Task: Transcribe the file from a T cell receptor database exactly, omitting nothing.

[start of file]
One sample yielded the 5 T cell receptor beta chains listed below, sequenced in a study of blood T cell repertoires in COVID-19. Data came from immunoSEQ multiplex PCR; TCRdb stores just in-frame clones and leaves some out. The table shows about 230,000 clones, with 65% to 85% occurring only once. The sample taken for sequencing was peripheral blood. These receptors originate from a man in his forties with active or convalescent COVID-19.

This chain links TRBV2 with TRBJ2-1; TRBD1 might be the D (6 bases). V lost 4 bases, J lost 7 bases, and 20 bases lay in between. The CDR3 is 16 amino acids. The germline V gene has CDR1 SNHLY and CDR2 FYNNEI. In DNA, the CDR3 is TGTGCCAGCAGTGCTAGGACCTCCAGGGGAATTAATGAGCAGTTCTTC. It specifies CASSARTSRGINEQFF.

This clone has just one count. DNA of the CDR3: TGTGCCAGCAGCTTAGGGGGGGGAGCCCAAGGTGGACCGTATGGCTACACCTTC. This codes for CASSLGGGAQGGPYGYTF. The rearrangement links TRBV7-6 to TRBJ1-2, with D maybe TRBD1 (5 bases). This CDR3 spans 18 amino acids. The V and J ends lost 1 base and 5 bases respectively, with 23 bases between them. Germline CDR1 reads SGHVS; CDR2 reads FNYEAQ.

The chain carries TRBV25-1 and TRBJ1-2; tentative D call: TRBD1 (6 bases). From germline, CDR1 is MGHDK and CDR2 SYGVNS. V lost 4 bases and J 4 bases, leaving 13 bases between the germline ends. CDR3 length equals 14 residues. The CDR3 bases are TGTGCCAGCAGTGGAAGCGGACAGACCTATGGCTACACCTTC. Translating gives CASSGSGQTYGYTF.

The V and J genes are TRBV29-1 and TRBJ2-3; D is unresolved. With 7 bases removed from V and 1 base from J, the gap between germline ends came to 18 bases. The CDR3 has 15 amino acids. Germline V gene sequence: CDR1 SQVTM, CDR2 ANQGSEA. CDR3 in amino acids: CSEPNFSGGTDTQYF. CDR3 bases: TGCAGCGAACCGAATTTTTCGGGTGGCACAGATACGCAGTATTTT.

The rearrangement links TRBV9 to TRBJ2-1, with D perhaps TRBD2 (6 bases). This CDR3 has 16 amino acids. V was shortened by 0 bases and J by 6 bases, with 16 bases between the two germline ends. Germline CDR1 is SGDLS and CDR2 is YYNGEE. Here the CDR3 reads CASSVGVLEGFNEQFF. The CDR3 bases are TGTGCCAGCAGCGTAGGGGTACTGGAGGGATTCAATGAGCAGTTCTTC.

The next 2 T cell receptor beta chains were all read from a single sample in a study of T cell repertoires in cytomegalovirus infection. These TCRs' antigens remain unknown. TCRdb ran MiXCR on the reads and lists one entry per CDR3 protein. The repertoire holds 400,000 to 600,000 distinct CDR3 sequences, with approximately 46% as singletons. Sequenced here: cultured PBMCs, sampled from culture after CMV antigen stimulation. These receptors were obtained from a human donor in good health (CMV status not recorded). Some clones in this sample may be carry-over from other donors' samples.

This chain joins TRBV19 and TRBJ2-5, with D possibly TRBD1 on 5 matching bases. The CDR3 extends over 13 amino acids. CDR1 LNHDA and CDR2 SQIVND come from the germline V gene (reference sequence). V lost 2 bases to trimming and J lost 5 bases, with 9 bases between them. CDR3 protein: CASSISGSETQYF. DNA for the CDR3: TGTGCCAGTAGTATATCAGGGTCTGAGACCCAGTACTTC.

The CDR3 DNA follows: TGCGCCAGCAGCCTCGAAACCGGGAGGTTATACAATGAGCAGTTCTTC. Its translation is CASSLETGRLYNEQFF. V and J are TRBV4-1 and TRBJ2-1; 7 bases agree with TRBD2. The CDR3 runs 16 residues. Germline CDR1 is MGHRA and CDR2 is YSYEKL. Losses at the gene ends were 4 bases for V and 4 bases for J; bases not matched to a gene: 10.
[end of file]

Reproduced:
One sample yielded the 5 T cell receptor beta chains listed below, sequenced in a study of blood T cell repertoires in COVID-19. Data came from immunoSEQ multiplex PCR; TCRdb stores just in-frame clones and leaves some out. The table shows about 230,000 clones, with 65% to 85% occurring only once. The sample taken for sequencing was peripheral blood. These receptors originate from a man in his forties with active or convalescent COVID-19.

This chain links TRBV2 with TRBJ2-1; TRBD1 might be the D (6 bases). V lost 4 bases, J lost 7 bases, and 20 bases lay in between. The CDR3 is 16 amino acids. The germline V gene has CDR1 SNHLY and CDR2 FYNNEI. In DNA, the CDR3 is TGTGCCAGCAGTGCTAGGACCTCCAGGGGAATTAATGAGCAGTTCTTC. It specifies CASSARTSRGINEQFF.

This clone has just one count. DNA of the CDR3: TGTGCCAGCAGCTTAGGGGGGGGAGCCCAAGGTGGACCGTATGGCTACACCTTC. This codes for CASSLGGGAQGGPYGYTF. The rearrangement links TRBV7-6 to TRBJ1-2, with D maybe TRBD1 (5 bases). This CDR3 spans 18 amino acids. The V and J ends lost 1 base and 5 bases respectively, with 23 bases between them. Germline CDR1 reads SGHVS; CDR2 reads FNYEAQ.

The chain carries TRBV25-1 and TRBJ1-2; tentative D call: TRBD1 (6 bases). From germline, CDR1 is MGHDK and CDR2 SYGVNS. V lost 4 bases and J 4 bases, leaving 13 bases between the germline ends. CDR3 length equals 14 residues. The CDR3 bases are TGTGCCAGCAGTGGAAGCGGACAGACCTATGGCTACACCTTC. Translating gives CASSGSGQTYGYTF.

The V and J genes are TRBV29-1 and TRBJ2-3; D is unresolved. With 7 bases removed from V and 1 base from J, the gap between germline ends came to 18 bases. The CDR3 has 15 amino acids. Germline V gene sequence: CDR1 SQVTM, CDR2 ANQGSEA. CDR3 in amino acids: CSEPNFSGGTDTQYF. CDR3 bases: TGCAGCGAACCGAATTTTTCGGGTGGCACAGATACGCAGTATTTT.

The rearrangement links TRBV9 to TRBJ2-1, with D perhaps TRBD2 (6 bases). This CDR3 has 16 amino acids. V was shortened by 0 bases and J by 6 bases, with 16 bases between the two germline ends. Germline CDR1 is SGDLS and CDR2 is YYNGEE. Here the CDR3 reads CASSVGVLEGFNEQFF. The CDR3 bases are TGTGCCAGCAGCGTAGGGGTACTGGAGGGATTCAATGAGCAGTTCTTC.

The next 2 T cell receptor beta chains were all read from a single sample in a study of T cell repertoires in cytomegalovirus infection. These TCRs' antigens remain unknown. TCRdb ran MiXCR on the reads and lists one entry per CDR3 protein. The repertoire holds 400,000 to 600,000 distinct CDR3 sequences, with approximately 46% as singletons. Sequenced here: cultured PBMCs, sampled from culture after CMV antigen stimulation. These receptors were obtained from a human donor in good health (CMV status not recorded). Some clones in this sample may be carry-over from other donors' samples.

This chain joins TRBV19 and TRBJ2-5, with D possibly TRBD1 on 5 matching bases. The CDR3 extends over 13 amino acids. CDR1 LNHDA and CDR2 SQIVND come from the germline V gene (reference sequence). V lost 2 bases to trimming and J lost 5 bases, with 9 bases between them. CDR3 protein: CASSISGSETQYF. DNA for the CDR3: TGTGCCAGTAGTATATCAGGGTCTGAGACCCAGTACTTC.

The CDR3 DNA follows: TGCGCCAGCAGCCTCGAAACCGGGAGGTTATACAATGAGCAGTTCTTC. Its translation is CASSLETGRLYNEQFF. V and J are TRBV4-1 and TRBJ2-1; 7 bases agree with TRBD2. The CDR3 runs 16 residues. Germline CDR1 is MGHRA and CDR2 is YSYEKL. Losses at the gene ends were 4 bases for V and 4 bases for J; bases not matched to a gene: 10.